Sunday, September 08, 2013

Free Sunday

Free Sunday
Lk. 13:10-17[1]
  The words “free” and “Sunday” haven’t typically been associated with one another.  Except maybe in some commercial on TV trying to lure crowds into a “really big sale.”  But for those of us who have lived in and around the church, we don’t tend to think of Sunday as “free.”  We tend to think of it as a day when we “have” to go to church.  Maybe even Sunday School and church.  In rare cases these days, maybe we “have” to go to church in the evening as well.  We talk about worship as an obligation, as a burden, as something we “have” to do.  But if we were really “free,” there are other things we’d much rather do on Sunday than go to church.
  Of course, you and I both know that lots of people these days view Sunday as a “free” day.  But it hasn’t always been that way.  From long before the days of Jesus, the command to “honor the Sabbath” was essential to Jewish faith and life.[2]  And one of the ways they believed they honored the Sabbath was by not doing any work.  And so the Jewish leaders developed a wide variety of restrictions about what you could and could not do on the Sabbath as a practical way of obeying the command.  The Sabbath was a day that was anything but “free.”  Unfortunately, the  Christian observance of a “Sabbath” on Sunday has been just as restrictive.
  As it was with many things, Jesus shook things up quite a bit regarding honoring the Sabbath.  Think about it: it would seem that honoring the Sabbath is supposed to be about honoring God.  But as many prophets have attested throughout the ages, you can’t honor God from some sense of obligation.  It has to come from the heart.  Beyond that, it would seem that all the restrictions on what you can and can’t do on this day takes the focus off from God and places it on keeping the rules.  And it’s not that we’re “keeping” the commands to honor God.  We’re just keeping the rules for the sake of being able to say we kept the rules.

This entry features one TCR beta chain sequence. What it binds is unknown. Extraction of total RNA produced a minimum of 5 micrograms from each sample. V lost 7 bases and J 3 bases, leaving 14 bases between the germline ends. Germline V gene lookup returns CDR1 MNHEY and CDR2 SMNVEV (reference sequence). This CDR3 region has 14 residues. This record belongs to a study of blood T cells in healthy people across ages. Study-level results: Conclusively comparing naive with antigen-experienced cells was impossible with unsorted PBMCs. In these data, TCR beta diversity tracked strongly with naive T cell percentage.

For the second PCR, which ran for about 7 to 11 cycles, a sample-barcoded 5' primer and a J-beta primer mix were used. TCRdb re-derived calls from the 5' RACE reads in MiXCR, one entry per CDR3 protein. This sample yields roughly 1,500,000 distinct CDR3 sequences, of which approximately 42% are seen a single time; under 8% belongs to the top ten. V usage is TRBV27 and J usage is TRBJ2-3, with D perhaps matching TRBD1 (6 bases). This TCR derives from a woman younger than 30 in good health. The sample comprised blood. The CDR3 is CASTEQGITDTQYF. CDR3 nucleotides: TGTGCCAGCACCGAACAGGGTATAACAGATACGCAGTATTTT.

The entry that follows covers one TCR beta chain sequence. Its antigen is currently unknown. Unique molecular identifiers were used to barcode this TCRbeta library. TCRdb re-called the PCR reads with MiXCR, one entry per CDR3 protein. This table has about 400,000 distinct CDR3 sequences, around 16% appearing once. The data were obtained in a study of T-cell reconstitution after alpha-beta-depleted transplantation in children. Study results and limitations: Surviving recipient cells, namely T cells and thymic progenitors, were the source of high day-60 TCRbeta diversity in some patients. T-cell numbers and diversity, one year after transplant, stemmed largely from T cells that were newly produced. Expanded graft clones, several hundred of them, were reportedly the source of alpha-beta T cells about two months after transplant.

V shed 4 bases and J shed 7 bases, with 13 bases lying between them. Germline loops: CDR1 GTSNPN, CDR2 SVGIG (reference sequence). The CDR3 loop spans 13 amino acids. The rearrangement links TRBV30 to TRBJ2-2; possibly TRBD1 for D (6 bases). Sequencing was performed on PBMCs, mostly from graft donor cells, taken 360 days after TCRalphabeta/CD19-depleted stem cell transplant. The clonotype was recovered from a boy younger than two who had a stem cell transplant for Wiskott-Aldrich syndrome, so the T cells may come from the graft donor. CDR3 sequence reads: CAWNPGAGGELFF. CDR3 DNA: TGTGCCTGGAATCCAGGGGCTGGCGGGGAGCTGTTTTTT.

In our Gospel lesson for today, Jesus breaks a major rule for keeping the Sabbath: he healed someone who was not in any imminent danger.  And as you can tell from the Synagogue leader’s response, this was something one just didn’t do.  But notice that when the leader objects, he doesn’t say anything directly to or about Jesus.  Rather he rebukes the woman: “There are six days on which work ought to be done; come on those days and be cured, and not on the sabbath day” (Lk. 13:14).  And yet the story doesn’t indicate that she came to the synagogue on that day to be cured.  She came for the same reason she always came: to worship God.[3]   
  I think it’s important to notice the difference between this unnamed woman and the Synagogue leader who was an important man in the community.  When Jesus set her free from her ailment,[4] she immediately began praising God.  It seems to me that there’s no better way to honor God on the Sabbath than by engaging in some heart-felt praise to God! By contrast, the Synagogue leader with his obsessive rule-keeping thought that his stingy complaining was somehow a more fitting way to honor the Sabbath.  He may have been keeping the rules, but his resentful behavior doesn’t strike me as something that brought honor to God.[5]